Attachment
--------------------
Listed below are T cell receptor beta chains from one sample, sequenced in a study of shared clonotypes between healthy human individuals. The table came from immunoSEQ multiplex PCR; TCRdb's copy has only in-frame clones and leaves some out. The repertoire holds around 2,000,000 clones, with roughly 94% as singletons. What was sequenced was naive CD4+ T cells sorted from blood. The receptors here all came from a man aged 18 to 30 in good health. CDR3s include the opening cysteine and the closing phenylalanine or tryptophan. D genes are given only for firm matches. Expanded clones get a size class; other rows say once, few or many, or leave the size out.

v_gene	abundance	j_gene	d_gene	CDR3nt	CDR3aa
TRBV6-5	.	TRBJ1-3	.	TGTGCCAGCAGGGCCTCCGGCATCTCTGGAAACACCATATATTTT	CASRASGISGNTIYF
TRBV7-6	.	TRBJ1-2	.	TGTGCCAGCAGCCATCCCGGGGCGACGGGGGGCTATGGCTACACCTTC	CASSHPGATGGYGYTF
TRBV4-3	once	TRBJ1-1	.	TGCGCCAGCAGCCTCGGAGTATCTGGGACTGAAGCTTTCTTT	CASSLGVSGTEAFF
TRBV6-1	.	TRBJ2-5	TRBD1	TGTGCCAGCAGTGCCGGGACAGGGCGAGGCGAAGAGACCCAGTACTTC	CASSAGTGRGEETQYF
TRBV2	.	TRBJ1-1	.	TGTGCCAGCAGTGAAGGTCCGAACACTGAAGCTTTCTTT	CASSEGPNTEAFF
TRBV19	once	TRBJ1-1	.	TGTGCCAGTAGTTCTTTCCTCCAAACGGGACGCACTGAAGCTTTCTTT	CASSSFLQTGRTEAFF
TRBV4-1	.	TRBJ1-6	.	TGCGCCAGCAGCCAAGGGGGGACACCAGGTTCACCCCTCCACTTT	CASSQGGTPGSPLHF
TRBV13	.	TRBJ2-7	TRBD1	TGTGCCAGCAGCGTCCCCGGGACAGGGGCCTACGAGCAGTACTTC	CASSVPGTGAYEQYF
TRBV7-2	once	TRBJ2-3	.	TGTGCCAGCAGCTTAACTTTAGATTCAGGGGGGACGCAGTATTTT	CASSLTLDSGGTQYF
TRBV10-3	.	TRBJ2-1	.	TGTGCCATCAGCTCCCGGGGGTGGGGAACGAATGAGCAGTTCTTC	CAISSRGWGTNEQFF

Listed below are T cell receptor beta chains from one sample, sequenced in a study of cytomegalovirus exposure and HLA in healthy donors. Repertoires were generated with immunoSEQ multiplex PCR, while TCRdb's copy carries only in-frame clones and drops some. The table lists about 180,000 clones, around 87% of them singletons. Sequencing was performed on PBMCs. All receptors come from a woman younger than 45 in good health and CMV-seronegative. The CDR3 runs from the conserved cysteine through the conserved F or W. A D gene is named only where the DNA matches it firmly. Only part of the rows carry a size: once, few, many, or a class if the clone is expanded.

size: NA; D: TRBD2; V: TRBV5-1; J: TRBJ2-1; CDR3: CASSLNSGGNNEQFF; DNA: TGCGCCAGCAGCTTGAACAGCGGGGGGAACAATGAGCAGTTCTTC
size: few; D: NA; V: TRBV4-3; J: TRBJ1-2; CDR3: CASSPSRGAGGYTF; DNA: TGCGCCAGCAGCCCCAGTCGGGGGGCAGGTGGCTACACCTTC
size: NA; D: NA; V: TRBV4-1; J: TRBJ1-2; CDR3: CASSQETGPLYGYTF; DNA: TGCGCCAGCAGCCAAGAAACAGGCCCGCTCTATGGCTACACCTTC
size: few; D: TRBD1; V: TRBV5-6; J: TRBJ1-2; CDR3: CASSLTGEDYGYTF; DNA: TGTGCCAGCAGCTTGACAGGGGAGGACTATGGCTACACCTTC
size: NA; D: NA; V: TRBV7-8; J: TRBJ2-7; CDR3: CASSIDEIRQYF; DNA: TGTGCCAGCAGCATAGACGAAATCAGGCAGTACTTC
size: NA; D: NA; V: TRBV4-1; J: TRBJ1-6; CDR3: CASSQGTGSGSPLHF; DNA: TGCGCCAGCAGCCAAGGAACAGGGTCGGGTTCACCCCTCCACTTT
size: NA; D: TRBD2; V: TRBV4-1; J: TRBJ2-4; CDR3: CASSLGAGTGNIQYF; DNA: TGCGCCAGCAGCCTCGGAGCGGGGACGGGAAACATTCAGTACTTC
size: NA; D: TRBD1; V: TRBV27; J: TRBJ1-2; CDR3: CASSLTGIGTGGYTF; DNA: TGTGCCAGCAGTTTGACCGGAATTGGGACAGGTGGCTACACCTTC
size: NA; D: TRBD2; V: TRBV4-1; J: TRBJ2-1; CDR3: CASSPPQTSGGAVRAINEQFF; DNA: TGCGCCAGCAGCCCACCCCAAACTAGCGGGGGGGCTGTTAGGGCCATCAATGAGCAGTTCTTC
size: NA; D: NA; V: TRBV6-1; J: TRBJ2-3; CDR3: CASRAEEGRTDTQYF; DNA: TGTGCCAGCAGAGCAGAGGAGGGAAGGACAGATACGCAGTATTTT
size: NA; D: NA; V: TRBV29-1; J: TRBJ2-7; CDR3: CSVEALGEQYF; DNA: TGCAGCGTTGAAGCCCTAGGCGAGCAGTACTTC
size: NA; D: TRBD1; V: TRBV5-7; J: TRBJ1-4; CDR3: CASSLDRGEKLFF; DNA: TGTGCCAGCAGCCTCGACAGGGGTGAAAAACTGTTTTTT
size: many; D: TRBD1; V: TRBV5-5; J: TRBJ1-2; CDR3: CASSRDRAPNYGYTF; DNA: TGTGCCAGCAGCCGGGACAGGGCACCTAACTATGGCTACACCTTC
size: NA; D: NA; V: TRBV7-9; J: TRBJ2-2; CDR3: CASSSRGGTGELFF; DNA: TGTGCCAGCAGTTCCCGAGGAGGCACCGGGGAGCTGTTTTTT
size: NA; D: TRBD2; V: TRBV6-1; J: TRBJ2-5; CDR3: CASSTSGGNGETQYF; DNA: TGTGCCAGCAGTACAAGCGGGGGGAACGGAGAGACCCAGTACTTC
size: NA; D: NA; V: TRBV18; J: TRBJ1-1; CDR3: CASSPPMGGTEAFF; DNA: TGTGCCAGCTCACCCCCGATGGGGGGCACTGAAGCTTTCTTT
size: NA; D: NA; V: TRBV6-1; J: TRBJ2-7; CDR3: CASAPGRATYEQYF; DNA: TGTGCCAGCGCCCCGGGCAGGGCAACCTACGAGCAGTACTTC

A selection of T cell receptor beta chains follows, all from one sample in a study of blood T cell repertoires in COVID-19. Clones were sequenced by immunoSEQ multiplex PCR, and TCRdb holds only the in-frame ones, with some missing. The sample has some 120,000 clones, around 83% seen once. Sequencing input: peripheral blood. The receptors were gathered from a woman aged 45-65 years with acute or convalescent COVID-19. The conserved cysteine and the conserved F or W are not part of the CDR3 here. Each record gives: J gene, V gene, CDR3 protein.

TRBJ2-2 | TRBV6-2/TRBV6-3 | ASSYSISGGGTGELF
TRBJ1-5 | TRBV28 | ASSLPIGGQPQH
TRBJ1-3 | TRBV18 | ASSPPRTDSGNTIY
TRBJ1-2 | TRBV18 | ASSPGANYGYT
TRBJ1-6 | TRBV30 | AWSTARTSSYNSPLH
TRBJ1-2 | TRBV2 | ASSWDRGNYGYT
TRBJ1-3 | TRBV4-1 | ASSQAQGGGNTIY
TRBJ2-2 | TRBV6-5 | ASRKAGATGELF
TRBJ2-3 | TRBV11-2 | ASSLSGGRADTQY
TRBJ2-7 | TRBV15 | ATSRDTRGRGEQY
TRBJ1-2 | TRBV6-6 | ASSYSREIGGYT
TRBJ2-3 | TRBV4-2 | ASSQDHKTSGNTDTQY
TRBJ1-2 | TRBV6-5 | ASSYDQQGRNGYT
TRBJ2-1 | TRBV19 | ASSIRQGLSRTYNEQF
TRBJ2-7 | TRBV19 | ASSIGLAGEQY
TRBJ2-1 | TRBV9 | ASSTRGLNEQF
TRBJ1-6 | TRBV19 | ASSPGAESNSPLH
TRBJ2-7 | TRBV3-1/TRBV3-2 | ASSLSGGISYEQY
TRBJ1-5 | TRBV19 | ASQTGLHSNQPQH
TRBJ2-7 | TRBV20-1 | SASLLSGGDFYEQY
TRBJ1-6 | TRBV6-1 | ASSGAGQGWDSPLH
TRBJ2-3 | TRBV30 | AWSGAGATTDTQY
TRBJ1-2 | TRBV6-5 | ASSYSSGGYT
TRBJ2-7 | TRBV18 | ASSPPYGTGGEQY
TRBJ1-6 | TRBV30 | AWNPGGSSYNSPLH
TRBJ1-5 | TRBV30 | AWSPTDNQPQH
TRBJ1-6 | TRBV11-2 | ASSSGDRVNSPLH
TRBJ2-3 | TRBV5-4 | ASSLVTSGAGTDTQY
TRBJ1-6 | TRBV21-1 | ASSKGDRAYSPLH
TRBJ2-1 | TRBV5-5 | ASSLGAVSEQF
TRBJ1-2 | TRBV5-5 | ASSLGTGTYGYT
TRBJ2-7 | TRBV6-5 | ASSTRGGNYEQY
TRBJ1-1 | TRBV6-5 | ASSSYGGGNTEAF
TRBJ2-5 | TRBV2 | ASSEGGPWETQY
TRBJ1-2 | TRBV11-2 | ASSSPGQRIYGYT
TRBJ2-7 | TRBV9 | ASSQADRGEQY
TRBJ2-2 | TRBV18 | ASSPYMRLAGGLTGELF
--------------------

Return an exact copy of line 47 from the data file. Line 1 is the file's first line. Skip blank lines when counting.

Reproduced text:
TRBJ2-1 | TRBV9 | ASSTRGLNEQF